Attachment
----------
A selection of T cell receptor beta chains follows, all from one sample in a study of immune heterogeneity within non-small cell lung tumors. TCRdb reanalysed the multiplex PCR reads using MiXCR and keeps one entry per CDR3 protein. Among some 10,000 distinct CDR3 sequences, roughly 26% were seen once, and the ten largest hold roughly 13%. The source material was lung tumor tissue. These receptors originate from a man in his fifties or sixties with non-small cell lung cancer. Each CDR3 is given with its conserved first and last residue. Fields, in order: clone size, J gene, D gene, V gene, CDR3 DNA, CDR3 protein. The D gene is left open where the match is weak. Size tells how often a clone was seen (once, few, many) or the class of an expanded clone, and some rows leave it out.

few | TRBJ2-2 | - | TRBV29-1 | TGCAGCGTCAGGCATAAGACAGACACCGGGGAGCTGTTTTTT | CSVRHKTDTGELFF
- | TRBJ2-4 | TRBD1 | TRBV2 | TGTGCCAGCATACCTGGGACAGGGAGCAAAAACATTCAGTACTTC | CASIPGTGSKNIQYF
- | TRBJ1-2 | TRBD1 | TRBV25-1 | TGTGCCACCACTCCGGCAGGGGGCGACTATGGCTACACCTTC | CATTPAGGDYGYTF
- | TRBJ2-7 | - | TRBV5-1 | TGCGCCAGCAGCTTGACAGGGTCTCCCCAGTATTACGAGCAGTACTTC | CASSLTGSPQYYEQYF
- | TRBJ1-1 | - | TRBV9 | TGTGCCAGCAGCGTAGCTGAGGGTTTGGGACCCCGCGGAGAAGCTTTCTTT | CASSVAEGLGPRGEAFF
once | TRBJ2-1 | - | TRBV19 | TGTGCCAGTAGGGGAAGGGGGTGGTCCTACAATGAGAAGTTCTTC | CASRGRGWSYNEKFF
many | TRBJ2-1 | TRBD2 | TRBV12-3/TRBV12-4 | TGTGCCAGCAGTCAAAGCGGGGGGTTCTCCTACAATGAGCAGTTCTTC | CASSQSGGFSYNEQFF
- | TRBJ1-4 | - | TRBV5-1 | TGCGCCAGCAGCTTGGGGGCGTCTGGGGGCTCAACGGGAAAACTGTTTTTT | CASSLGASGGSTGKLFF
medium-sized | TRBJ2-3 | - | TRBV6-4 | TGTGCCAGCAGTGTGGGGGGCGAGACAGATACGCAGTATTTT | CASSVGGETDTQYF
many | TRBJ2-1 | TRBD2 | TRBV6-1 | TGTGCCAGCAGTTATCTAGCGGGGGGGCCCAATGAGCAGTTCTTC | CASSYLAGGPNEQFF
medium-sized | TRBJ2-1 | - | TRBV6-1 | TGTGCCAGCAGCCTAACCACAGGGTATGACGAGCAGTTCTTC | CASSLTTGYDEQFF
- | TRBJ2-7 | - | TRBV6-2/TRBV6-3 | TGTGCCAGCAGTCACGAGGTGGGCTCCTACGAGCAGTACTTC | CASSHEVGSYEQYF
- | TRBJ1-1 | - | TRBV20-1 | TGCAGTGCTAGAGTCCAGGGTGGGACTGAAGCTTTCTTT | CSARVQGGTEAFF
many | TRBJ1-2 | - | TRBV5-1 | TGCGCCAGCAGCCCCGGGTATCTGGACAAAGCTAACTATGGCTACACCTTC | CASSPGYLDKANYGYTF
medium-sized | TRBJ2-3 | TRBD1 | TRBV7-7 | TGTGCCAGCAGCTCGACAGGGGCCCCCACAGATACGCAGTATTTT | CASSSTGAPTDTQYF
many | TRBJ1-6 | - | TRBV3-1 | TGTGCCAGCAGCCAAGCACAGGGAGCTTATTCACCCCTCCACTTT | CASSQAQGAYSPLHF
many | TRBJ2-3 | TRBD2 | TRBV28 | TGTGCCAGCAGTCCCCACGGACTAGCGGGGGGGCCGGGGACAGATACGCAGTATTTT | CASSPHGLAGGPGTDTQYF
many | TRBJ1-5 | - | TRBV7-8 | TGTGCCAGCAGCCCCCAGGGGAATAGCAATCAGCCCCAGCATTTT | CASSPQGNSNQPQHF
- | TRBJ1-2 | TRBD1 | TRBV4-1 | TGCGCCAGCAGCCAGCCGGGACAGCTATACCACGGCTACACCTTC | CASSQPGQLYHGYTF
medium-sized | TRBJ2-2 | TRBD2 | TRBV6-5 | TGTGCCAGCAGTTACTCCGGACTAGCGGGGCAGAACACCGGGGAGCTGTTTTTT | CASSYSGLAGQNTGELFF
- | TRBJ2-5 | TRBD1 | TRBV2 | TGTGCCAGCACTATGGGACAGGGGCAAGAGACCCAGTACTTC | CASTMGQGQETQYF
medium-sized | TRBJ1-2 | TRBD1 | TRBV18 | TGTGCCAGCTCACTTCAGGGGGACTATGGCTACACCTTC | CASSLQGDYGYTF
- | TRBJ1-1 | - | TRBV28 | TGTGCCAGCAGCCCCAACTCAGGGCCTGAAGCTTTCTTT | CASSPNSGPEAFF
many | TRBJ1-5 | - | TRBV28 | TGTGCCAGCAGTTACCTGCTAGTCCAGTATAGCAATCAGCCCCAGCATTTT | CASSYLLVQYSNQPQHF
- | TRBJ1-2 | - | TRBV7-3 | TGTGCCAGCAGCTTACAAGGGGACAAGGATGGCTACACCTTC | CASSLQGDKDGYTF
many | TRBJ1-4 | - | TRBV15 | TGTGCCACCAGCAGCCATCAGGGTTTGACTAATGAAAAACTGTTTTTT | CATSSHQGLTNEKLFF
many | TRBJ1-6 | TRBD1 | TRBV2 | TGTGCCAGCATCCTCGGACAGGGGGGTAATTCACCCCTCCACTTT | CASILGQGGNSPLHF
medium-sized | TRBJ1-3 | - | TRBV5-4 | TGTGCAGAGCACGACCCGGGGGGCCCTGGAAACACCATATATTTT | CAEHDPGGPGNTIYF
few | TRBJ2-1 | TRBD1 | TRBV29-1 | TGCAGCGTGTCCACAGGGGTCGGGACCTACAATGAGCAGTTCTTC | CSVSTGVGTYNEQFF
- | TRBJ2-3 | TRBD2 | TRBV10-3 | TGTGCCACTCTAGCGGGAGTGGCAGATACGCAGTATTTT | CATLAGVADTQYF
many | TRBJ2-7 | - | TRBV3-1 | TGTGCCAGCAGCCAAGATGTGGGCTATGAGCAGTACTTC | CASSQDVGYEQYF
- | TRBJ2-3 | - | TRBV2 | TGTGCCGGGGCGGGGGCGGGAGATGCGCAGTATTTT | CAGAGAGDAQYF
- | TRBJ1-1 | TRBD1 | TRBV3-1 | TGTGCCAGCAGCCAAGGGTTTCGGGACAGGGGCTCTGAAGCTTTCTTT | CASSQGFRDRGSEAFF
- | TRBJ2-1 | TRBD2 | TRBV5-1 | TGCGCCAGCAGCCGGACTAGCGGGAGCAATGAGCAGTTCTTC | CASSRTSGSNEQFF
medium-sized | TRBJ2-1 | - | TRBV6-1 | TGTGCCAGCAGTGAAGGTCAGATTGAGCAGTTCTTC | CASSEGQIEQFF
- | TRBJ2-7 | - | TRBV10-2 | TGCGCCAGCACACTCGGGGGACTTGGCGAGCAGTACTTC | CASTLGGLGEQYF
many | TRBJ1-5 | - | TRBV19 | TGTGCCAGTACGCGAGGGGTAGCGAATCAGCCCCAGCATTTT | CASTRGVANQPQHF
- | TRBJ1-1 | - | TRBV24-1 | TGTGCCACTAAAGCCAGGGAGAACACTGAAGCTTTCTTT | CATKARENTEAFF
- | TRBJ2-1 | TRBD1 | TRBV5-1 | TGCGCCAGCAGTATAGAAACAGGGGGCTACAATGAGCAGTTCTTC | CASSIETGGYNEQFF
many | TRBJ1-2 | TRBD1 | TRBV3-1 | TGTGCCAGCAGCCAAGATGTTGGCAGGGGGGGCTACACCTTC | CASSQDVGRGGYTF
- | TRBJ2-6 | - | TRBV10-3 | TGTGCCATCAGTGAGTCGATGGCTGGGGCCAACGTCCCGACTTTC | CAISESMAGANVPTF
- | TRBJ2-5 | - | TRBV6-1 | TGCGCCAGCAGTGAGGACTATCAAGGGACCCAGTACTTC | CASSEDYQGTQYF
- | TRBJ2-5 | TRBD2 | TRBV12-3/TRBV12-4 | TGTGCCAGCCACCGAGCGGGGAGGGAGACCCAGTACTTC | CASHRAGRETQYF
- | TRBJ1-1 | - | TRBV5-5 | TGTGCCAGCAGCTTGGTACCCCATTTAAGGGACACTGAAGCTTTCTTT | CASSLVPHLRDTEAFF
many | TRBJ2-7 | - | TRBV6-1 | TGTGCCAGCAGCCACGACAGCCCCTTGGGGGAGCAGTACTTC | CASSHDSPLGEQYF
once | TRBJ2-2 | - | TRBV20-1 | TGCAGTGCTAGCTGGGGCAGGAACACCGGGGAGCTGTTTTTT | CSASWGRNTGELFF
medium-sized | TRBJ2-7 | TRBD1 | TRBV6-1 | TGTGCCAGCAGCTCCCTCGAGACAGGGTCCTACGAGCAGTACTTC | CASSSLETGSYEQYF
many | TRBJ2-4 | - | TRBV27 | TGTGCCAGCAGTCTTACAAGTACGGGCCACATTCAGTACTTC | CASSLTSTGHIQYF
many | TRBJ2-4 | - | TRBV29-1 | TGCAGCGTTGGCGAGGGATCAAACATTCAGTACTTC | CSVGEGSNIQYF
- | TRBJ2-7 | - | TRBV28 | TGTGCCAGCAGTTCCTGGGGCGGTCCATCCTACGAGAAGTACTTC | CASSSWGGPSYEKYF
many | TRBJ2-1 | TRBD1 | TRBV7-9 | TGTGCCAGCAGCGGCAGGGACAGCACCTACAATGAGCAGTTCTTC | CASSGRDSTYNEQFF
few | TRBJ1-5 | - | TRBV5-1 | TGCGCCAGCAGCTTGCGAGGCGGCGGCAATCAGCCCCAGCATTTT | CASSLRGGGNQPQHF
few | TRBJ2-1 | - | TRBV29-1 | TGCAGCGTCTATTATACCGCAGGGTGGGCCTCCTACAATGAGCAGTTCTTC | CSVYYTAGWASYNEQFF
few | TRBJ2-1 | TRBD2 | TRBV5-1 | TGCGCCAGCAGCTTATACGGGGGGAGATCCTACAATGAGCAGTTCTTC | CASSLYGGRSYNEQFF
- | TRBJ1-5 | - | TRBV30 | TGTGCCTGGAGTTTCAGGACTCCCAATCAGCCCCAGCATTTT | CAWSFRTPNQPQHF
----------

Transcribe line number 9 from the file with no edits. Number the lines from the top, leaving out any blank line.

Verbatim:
- | TRBJ1-4 | - | TRBV5-1 | TGCGCCAGCAGCTTGGGGGCGTCTGGGGGCTCAACGGGAAAACTGTTTTTT | CASSLGASGGSTGKLFF